RUTGERS (US)—A widely available therapeutic drug may prove effective in treating childhood epilepsy, according to Rutgers researchers.
In a quest for new therapeutic approaches, Rutgers neuroscientist Gabriella D’Arcangelo is investigating the molecular basis of the disease. Her article in the journal Disease Models and Mechanisms describes the first use of a mouse model of cortical dysplasia, a malformation of the brain that is most often the cause of childhood epilepsy. Introduction of the drug rapamycin, originally used to prevent rejection in organ transplants, suppressed epileptic seizures in the mice.
Epilepsy is the third most common neurological disorder in the United States after Alzheimer’s disease and stroke. It currently affects more than 326,000 children under age 15. More than 90,000 of them have severe seizures that cannot be adequately treated. The children often go on to develop cognitive problems due to recurrent and uncontrolled seizures and the combined effects of heavy medication. They may also suffer consequences from having parts of their brains removed during surgery. Approximately 45 percent of pediatric epilepsy surgery cases are due to cortical dysplasia.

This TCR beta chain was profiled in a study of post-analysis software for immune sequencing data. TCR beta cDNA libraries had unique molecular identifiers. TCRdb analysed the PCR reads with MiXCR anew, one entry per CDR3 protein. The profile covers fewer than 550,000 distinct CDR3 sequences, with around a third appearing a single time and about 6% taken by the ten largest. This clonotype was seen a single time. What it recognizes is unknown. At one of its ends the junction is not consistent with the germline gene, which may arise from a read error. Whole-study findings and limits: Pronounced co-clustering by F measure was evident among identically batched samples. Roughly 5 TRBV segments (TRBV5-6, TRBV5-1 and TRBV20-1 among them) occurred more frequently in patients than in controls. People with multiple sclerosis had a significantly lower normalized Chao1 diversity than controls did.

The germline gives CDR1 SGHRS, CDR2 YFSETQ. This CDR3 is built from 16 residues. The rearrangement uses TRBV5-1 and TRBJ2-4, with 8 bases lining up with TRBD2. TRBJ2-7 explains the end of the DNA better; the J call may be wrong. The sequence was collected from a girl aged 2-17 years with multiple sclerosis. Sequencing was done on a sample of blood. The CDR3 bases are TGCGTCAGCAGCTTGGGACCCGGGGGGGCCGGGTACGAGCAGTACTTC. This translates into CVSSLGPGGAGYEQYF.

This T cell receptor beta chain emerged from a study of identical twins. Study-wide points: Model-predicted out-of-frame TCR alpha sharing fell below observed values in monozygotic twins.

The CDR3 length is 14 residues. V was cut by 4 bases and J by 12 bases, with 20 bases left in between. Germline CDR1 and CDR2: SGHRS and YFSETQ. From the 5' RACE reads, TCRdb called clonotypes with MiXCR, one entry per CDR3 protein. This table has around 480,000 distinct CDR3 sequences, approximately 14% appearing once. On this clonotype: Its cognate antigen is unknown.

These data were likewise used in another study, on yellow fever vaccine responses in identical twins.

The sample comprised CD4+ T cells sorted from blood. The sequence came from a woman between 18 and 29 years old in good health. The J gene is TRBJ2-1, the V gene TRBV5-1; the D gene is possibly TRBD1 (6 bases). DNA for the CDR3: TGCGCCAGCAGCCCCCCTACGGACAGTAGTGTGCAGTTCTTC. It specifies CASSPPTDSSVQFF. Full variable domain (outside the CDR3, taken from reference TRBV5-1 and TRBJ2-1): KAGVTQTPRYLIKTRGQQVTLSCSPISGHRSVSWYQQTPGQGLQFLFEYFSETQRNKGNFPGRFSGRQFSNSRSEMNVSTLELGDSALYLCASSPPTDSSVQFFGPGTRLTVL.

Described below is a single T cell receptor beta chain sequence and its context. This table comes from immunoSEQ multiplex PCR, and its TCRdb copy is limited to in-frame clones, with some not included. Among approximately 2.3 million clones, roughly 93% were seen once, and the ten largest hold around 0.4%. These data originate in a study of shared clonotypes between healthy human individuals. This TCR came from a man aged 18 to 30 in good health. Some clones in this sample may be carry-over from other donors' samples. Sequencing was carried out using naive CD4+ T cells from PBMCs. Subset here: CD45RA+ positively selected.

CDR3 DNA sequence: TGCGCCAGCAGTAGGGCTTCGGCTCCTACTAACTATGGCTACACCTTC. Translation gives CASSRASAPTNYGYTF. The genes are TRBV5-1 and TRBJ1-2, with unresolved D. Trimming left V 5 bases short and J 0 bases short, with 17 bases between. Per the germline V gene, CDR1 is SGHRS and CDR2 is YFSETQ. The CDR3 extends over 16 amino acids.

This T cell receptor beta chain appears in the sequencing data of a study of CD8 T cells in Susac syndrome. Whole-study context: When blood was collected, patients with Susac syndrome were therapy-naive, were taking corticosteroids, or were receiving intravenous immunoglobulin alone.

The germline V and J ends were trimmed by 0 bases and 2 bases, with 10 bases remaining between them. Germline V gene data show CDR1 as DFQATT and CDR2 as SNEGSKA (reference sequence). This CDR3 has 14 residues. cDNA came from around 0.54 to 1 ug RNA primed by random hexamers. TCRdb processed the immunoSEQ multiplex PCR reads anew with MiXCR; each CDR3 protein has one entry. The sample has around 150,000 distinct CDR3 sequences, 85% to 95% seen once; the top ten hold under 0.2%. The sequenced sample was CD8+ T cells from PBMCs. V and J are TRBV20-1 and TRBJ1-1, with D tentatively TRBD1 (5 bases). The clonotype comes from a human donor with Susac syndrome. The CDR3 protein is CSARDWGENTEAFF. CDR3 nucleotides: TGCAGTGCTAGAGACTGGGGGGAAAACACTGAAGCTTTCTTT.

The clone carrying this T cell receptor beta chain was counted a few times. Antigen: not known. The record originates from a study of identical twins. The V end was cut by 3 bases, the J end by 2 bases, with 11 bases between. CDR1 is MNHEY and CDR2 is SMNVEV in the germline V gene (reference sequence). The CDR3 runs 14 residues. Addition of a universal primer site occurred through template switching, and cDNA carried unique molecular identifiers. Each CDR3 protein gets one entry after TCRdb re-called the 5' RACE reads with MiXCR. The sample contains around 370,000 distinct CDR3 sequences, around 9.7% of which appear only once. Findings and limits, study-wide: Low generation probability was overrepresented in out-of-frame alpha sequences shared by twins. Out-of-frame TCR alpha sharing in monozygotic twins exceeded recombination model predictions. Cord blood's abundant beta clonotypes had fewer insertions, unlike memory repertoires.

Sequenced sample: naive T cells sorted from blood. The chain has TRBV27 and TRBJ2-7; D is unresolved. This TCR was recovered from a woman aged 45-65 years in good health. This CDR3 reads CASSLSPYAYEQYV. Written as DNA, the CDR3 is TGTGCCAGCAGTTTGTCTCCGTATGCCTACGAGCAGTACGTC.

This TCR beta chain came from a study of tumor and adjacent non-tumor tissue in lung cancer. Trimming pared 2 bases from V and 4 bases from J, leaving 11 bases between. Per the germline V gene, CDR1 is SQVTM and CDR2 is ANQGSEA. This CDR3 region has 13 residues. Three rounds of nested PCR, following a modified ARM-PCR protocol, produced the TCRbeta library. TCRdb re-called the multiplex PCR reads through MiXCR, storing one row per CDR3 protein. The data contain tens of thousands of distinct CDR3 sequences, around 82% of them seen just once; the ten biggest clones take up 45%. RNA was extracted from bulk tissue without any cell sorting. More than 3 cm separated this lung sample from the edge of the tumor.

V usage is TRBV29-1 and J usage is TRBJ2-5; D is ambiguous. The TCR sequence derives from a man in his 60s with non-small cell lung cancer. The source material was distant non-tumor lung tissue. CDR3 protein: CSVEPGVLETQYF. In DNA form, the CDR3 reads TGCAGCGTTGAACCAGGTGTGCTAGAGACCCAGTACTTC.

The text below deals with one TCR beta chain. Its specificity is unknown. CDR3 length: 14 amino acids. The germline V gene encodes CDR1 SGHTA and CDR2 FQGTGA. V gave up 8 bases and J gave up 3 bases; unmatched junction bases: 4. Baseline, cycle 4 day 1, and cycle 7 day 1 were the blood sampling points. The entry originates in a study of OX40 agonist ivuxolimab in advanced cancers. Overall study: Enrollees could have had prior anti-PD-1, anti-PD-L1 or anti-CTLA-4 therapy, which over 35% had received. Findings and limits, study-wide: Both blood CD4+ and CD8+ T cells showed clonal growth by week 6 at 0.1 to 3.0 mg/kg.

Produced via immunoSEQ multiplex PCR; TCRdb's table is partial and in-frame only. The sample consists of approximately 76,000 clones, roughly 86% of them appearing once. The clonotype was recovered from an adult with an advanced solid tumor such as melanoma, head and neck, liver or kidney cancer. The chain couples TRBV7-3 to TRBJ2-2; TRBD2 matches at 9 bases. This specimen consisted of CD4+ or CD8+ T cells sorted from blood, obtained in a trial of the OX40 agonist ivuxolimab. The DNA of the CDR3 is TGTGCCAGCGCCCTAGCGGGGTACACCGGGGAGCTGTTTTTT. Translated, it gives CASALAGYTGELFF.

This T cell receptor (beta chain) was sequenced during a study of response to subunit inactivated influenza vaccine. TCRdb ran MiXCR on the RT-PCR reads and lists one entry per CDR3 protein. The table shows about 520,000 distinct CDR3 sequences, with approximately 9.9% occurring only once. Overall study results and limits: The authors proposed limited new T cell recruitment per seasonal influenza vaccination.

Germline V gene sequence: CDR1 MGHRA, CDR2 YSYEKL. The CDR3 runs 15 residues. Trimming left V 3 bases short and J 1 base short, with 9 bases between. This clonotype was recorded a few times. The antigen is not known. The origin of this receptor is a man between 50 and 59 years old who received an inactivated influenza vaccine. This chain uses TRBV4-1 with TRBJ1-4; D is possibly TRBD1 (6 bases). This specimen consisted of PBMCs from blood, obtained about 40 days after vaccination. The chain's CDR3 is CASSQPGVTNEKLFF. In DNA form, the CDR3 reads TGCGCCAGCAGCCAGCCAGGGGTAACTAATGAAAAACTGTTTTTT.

“The surgery is not without risks, and while it may help control the seizures, it does not work in all cases,” says D’Arcangelo, an associate professor in the Department of Cell Biology and Neuroscience at Rutgers. “Clearly there is a pressing need to come up with new strategies for treatment.”
“We demonstrated that rapamycin is a novel and effective anti-epileptic agent that suppresses seizures in our mice . . . and this has raised some hope for the future,” says D’Arcangelo. “This drug is being tested on human patients of treating tuberous sclerosis complex (TSC), in a multicenter study involving six TSC clinics throughout the United States. I hope it will soon be tested for all cortical dysplasia patients.”
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